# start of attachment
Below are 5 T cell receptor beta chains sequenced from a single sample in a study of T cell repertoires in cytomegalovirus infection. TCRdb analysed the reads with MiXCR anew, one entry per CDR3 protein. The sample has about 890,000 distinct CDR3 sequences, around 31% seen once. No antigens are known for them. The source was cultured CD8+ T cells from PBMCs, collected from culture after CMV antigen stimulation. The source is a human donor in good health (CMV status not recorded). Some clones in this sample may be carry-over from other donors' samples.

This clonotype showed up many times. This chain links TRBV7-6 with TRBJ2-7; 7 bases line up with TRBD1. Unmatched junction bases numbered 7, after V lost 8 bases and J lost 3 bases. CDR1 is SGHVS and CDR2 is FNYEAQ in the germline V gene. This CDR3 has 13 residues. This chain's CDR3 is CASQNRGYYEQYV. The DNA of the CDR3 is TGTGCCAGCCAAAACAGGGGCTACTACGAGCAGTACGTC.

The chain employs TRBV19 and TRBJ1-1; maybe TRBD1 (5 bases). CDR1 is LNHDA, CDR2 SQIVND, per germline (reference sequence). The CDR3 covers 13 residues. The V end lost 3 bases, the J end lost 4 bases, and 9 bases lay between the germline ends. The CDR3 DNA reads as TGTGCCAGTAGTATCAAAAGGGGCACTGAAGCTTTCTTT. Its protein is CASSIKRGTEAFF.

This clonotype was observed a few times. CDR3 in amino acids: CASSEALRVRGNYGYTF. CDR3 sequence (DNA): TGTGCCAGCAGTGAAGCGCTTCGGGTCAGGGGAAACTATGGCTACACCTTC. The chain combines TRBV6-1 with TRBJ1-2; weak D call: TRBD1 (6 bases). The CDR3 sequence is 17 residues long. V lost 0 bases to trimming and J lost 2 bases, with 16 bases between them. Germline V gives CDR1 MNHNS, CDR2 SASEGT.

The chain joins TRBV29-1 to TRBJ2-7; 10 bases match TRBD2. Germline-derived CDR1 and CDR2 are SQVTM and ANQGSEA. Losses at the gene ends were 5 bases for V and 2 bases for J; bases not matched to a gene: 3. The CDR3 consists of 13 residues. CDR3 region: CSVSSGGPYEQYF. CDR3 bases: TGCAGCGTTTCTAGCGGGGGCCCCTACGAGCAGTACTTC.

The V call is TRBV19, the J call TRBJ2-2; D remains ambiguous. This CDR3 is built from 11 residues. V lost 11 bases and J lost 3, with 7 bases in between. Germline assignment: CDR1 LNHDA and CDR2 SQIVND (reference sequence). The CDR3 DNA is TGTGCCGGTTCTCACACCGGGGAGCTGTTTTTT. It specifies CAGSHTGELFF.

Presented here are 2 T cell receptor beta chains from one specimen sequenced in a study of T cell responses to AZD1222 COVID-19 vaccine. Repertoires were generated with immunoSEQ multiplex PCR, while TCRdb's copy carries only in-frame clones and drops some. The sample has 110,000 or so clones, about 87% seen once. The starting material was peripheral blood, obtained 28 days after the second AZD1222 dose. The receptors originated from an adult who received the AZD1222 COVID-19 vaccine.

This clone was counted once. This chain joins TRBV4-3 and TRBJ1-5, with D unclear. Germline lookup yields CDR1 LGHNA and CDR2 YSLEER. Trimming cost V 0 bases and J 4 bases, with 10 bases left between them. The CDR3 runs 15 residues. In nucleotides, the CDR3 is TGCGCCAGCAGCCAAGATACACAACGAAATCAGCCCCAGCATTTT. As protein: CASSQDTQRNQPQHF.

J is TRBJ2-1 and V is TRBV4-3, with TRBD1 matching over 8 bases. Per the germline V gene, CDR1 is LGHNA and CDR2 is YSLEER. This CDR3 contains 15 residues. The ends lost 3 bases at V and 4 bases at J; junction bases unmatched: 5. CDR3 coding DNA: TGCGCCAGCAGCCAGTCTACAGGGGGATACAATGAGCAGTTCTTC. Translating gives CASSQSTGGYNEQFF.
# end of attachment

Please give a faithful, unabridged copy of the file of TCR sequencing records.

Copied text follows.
Below are 5 T cell receptor beta chains sequenced from a single sample in a study of T cell repertoires in cytomegalovirus infection. TCRdb analysed the reads with MiXCR anew, one entry per CDR3 protein. The sample has about 890,000 distinct CDR3 sequences, around 31% seen once. No antigens are known for them. The source was cultured CD8+ T cells from PBMCs, collected from culture after CMV antigen stimulation. The source is a human donor in good health (CMV status not recorded). Some clones in this sample may be carry-over from other donors' samples.

This clonotype showed up many times. This chain links TRBV7-6 with TRBJ2-7; 7 bases line up with TRBD1. Unmatched junction bases numbered 7, after V lost 8 bases and J lost 3 bases. CDR1 is SGHVS and CDR2 is FNYEAQ in the germline V gene. This CDR3 has 13 residues. This chain's CDR3 is CASQNRGYYEQYV. The DNA of the CDR3 is TGTGCCAGCCAAAACAGGGGCTACTACGAGCAGTACGTC.

The chain employs TRBV19 and TRBJ1-1; maybe TRBD1 (5 bases). CDR1 is LNHDA, CDR2 SQIVND, per germline (reference sequence). The CDR3 covers 13 residues. The V end lost 3 bases, the J end lost 4 bases, and 9 bases lay between the germline ends. The CDR3 DNA reads as TGTGCCAGTAGTATCAAAAGGGGCACTGAAGCTTTCTTT. Its protein is CASSIKRGTEAFF.

This clonotype was observed a few times. CDR3 in amino acids: CASSEALRVRGNYGYTF. CDR3 sequence (DNA): TGTGCCAGCAGTGAAGCGCTTCGGGTCAGGGGAAACTATGGCTACACCTTC. The chain combines TRBV6-1 with TRBJ1-2; weak D call: TRBD1 (6 bases). The CDR3 sequence is 17 residues long. V lost 0 bases to trimming and J lost 2 bases, with 16 bases between them. Germline V gives CDR1 MNHNS, CDR2 SASEGT.

The chain joins TRBV29-1 to TRBJ2-7; 10 bases match TRBD2. Germline-derived CDR1 and CDR2 are SQVTM and ANQGSEA. Losses at the gene ends were 5 bases for V and 2 bases for J; bases not matched to a gene: 3. The CDR3 consists of 13 residues. CDR3 region: CSVSSGGPYEQYF. CDR3 bases: TGCAGCGTTTCTAGCGGGGGCCCCTACGAGCAGTACTTC.

The V call is TRBV19, the J call TRBJ2-2; D remains ambiguous. This CDR3 is built from 11 residues. V lost 11 bases and J lost 3, with 7 bases in between. Germline assignment: CDR1 LNHDA and CDR2 SQIVND (reference sequence). The CDR3 DNA is TGTGCCGGTTCTCACACCGGGGAGCTGTTTTTT. It specifies CAGSHTGELFF.

Presented here are 2 T cell receptor beta chains from one specimen sequenced in a study of T cell responses to AZD1222 COVID-19 vaccine. Repertoires were generated with immunoSEQ multiplex PCR, while TCRdb's copy carries only in-frame clones and drops some. The sample has 110,000 or so clones, about 87% seen once. The starting material was peripheral blood, obtained 28 days after the second AZD1222 dose. The receptors originated from an adult who received the AZD1222 COVID-19 vaccine.

This clone was counted once. This chain joins TRBV4-3 and TRBJ1-5, with D unclear. Germline lookup yields CDR1 LGHNA and CDR2 YSLEER. Trimming cost V 0 bases and J 4 bases, with 10 bases left between them. The CDR3 runs 15 residues. In nucleotides, the CDR3 is TGCGCCAGCAGCCAAGATACACAACGAAATCAGCCCCAGCATTTT. As protein: CASSQDTQRNQPQHF.

J is TRBJ2-1 and V is TRBV4-3, with TRBD1 matching over 8 bases. Per the germline V gene, CDR1 is LGHNA and CDR2 is YSLEER. This CDR3 contains 15 residues. The ends lost 3 bases at V and 4 bases at J; junction bases unmatched: 5. CDR3 coding DNA: TGCGCCAGCAGCCAGTCTACAGGGGGATACAATGAGCAGTTCTTC. Translating gives CASSQSTGGYNEQFF.